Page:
Young journalist Booth weaselled his way onto the crew of the Stones' big comeback tour of the States in 1969 and inadvertently found himself present at one of the most terrifying rock shows of all time: Altamont. The road to the infamous open air show in December 1969 (in which a fan was stabbed to death by Hell's Angels) is paved with the Stones getting used to playing live again after a two year hiatus. As reportage goes, it's one of the best.

  18. Mark Lewisohn - The Beatles: All These Years Volume One - Tune In (2013)

    Mark Lewisohn - The Beatles: All These Years Volume One
    Mark Lewisohn - The Beatles: All These Years Volume One. Picture: Press

    Lewisohn is the undisputed king of Beatles research and his latest project is set to supersede all his previous books on the band. This first instalment looks at the Fab Four's formative years in Liverpool and Hamburg and includes a whole stack of new information. This is set to be the definitive word on the subject. The extended version is hundreds of thousands of words longer and still only gets up to their first single! Now THAT'S detailed.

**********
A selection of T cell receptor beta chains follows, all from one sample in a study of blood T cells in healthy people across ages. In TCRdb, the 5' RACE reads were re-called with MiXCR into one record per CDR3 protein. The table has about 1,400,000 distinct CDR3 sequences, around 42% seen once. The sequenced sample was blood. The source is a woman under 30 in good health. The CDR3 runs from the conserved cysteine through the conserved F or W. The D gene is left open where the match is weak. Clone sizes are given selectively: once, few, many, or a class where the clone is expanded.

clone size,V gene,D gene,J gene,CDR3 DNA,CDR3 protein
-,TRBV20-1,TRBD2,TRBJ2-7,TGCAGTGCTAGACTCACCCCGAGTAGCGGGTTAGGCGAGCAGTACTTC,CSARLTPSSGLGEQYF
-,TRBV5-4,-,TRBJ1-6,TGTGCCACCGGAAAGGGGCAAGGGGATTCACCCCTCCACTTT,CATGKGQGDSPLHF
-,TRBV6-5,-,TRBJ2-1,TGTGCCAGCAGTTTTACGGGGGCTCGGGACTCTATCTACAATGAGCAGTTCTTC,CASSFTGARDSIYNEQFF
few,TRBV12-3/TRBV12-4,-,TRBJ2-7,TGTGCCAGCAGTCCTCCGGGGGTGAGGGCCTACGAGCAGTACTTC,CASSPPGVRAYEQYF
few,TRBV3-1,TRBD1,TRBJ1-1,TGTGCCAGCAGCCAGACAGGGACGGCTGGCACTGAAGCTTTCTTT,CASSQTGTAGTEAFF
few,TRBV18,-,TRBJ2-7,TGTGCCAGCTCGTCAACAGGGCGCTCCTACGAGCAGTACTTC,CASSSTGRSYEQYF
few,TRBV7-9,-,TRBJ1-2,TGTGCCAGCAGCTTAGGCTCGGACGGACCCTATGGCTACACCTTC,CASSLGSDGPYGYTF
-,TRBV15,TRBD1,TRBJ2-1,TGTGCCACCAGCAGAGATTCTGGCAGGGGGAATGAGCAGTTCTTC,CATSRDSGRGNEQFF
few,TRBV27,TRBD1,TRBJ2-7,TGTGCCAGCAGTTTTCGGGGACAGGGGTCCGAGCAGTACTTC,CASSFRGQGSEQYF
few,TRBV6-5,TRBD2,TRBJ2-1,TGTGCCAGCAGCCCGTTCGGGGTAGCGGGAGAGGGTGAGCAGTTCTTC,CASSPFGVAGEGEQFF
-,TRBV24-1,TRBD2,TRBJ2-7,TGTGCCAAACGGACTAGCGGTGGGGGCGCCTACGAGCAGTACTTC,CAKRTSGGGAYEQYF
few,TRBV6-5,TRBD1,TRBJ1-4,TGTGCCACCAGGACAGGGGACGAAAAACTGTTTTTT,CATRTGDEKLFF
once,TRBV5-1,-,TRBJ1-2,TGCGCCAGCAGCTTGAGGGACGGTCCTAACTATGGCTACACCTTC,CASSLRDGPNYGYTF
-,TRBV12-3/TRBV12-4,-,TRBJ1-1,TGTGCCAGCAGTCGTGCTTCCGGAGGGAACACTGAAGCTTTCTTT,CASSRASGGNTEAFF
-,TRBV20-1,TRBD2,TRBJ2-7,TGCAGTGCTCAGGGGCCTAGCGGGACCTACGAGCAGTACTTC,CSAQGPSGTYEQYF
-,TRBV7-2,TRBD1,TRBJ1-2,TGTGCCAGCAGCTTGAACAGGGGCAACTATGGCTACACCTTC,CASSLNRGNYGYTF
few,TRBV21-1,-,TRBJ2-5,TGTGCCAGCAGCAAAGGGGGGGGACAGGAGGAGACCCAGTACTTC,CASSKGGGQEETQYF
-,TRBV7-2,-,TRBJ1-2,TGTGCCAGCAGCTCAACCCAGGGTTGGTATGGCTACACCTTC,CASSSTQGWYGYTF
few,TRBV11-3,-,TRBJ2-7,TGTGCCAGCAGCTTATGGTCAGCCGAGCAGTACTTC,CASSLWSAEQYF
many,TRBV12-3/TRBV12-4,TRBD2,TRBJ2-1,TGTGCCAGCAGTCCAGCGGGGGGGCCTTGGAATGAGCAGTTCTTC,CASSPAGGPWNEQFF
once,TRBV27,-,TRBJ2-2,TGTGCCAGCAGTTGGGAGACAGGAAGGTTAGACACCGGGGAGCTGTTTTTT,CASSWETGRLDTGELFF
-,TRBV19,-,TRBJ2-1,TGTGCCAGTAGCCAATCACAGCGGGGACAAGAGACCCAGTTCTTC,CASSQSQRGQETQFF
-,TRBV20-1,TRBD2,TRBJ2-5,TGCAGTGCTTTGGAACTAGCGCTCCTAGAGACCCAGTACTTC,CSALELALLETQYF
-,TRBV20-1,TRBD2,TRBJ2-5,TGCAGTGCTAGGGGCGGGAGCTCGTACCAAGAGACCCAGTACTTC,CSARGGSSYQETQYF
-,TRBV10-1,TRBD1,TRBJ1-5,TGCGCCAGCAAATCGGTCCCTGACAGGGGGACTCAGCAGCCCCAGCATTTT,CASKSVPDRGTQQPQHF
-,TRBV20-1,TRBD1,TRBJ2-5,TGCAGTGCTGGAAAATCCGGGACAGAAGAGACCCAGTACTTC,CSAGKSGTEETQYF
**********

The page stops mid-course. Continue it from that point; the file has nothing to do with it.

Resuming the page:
19. Lol Tolhurst - Cured: The Story Of Two Imaginary Boys (2016)

    Lol Tolhurst - Cured
    Lol Tolhurst - Cured. Picture: Press

    Tolhurst was the original drummer, then keyboard player with The Cure, having gone to school with frontman Robert Smith. His autobiography tells the story of the band’s move from suburban punks from Sussex into the biggest cult band in the world - and Lol’s subsequent battles with alcohol which sees him dropped from the line-up just as Disintegration comes out. Brutally honest, this is a moving story of rock redemption.

  20. Nile Rodgers - Le Freak: An Upside Down Story Of Family, Disco And Destiny (2011)

    Nile Rodgers - Le Freak
    Nile Rodgers - Le Freak. Picture: Press